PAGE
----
T Nation

77-Pound Powerlifter


Jordan Byrnes. Opinions, thoughts, comments?

Ive seen a few kids on youtube like this. One was even screaming and raising his arms like he was in a bench shirt.

I discovered him when looking up info on raw powerlifting.


I believe he’s the current NY state bench press record holder, at 35 pounds or so. I might be off on that.


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So the question to you competitors out there, if your kids showed an interest in the sport, would you let them go for it?

I don’t believe there’s anything wrong with gradually introducing kids to weight training, but competitive powerlifting seems like a different animal entirely.

I don’t think I’d be comfortable having a little fella going for contest maxes on any type of regular basis at all, let alone a kid who’s barely a decade old.

Is there any reason that kids shouldn’t compete in powerlifting? Are you worried about back, knee, elbow, problems later down the road? Just curious.

If it was the only sport he participated in I would worry. If he played multiple others I wouldn’t mind. I am with the “discourage from specialization camp” until the middle teens.

Gotta love that he’s got all 3 spotters on the squat. Not that I’m saying he shouldn’t.

Solid depth.

This is a long debated subject. Some research suggests that strenuous exercise by adolescents prior to their growth plates closing can stunt their growth. I wouldn’t completely discount this theory. I would say for kid to keep it light hearted, focus on general exercise, only do the contests for fun, and wait until his older to really get serious.

Bulgarian weightlifting coaches have their lifters start out at the age of ten, that kid is just an infant.

Nothing wrong with this stuff for kids as long as training is balanced, form is good, diet etc… is good

But - a bit of a waste of time when so young, better to engage in other activities as a higher priority. Can do weights as well but not 3x a day 5 times a week. Unless it is your olympic destiny … like the chinese lifters who are selected and train their whole life

these days to compete you pretty much have to start young. and if not these days, then, in 10-20 years it definetly will be the case

I see nothing wrong with this. He’s a little guy. But it’s not like he’s gonna tear a patella tendon squatting. It’s way safer than climbing trees or riding wheelies next to a busy street.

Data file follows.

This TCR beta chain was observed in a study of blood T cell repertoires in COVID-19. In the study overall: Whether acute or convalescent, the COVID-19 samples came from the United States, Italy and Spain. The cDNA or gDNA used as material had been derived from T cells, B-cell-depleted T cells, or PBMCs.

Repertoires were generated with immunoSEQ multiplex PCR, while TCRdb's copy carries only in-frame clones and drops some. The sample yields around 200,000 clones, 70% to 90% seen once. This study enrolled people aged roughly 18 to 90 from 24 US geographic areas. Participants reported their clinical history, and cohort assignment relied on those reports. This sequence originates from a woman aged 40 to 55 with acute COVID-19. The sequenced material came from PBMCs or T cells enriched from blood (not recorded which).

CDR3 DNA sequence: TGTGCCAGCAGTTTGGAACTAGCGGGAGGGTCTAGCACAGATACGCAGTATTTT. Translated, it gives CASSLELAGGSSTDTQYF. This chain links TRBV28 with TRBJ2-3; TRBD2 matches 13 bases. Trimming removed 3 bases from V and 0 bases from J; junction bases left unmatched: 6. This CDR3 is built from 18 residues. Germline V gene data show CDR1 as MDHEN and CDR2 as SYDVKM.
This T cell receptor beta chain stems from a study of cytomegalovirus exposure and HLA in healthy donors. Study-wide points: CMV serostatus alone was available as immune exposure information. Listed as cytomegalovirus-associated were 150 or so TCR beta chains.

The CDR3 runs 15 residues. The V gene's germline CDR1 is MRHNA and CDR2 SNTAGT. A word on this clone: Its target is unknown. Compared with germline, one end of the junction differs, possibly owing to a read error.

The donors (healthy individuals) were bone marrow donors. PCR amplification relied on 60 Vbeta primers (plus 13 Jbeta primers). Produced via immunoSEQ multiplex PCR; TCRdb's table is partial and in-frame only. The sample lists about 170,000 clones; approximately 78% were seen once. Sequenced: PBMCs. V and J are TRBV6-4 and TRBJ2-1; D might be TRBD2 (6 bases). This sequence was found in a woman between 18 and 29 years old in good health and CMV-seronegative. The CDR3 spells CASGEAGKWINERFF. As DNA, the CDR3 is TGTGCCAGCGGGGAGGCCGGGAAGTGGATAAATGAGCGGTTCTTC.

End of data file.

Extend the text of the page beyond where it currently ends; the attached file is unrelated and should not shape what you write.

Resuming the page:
Man, god forbid the kid actually ENJOYS the sport, and WANTS to do it.

I always hate the presumptions made in these threads. I did Tae Kwon Do as a kid, and went as often as I could, because I fucking loved it. I didn’t think I was “wasting my time” or “do other things”, because I was having fun.

Goddamn, there are kids that spend way more time playing video games than this kid does lifting weights. Good on him for not being one of the millions of obese kids in America.

[quote]TYPE2B wrote:
Bulgarian weightlifting coaches have their lifters start out at the age of ten, that kid is just an infant.[/quote]

bulgarians are pussies

bosnians teach their kids to walk by doing lunges.

dude that kid aint an infant, but if it were my kid, he wouldnt be maxing out on lifting till at least 6th grade, guz i dont know bout yous, but i enjoy bein 6’, i dont wanna be like my powerlifting buddy vince and bein 5’1". if my boy wants to work out with me, i will let him when hes old enough, that kid definately aint

[quote]T3hPwnisher wrote:
Man, god forbid the kid actually ENJOYS the sport, and WANTS to do it.

I always hate the presumptions made in these threads. I did Tae Kwon Do as a kid, and went as often as I could, because I fucking loved it. I didn’t think I was “wasting my time” or “do other things”, because I was having fun.

Goddamn, there are kids that spend way more time playing video games than this kid does lifting weights. Good on him for not being one of the millions of obese kids in America.[/quote]

As a previous poster stated, the question really is whether or not weightlifting stunts growth in children. I’ve always heard kids should stick to calisthenics until they’re done with most of their growing.

[quote]sscannon wrote:
T3hPwnisher wrote:
Man, god forbid the kid actually ENJOYS the sport, and WANTS to do it.

I always hate the presumptions made in these threads. I did Tae Kwon Do as a kid, and went as often as I could, because I fucking loved it. I didn’t think I was “wasting my time” or “do other things”, because I was having fun.

Goddamn, there are kids that spend way more time playing video games than this kid does lifting weights. Good on him for not being one of the millions of obese kids in America.

As a previous poster stated, the question really is whether or not weightlifting stunts growth in children. I’ve always heard kids should stick to calisthenics until they’re done with most of their growing.[/quote]

I never understand this mentality really. I don’t understand how lifting a heavy object (your body) is better than lifting a heavy object (iron).

Kids don’t need to be maxing on lifts constantly, no, but resistance is resistance.

That kid must be a deadlifting beast with that one inch ROM. Kidding, hopefully he sticks with it

Growth plate fusion in children and adolescents has never been supported by any study. The numbers sighted are usually produced by the Consumer Product Safety Commission and are skewed. The injury numbers are sighted in young people (5-24 is the range) and encompass a litany of injuries. Growth plate injury is sighted as being associated with bone injury.

The American Council of Pediatrics named some of these statistics in a report and so weightlifting now “stunts the growth of children.” It is a grossly distorted statistic and the morality argument that “no study could be done because of the potential dangers” is used to differ any further discourse.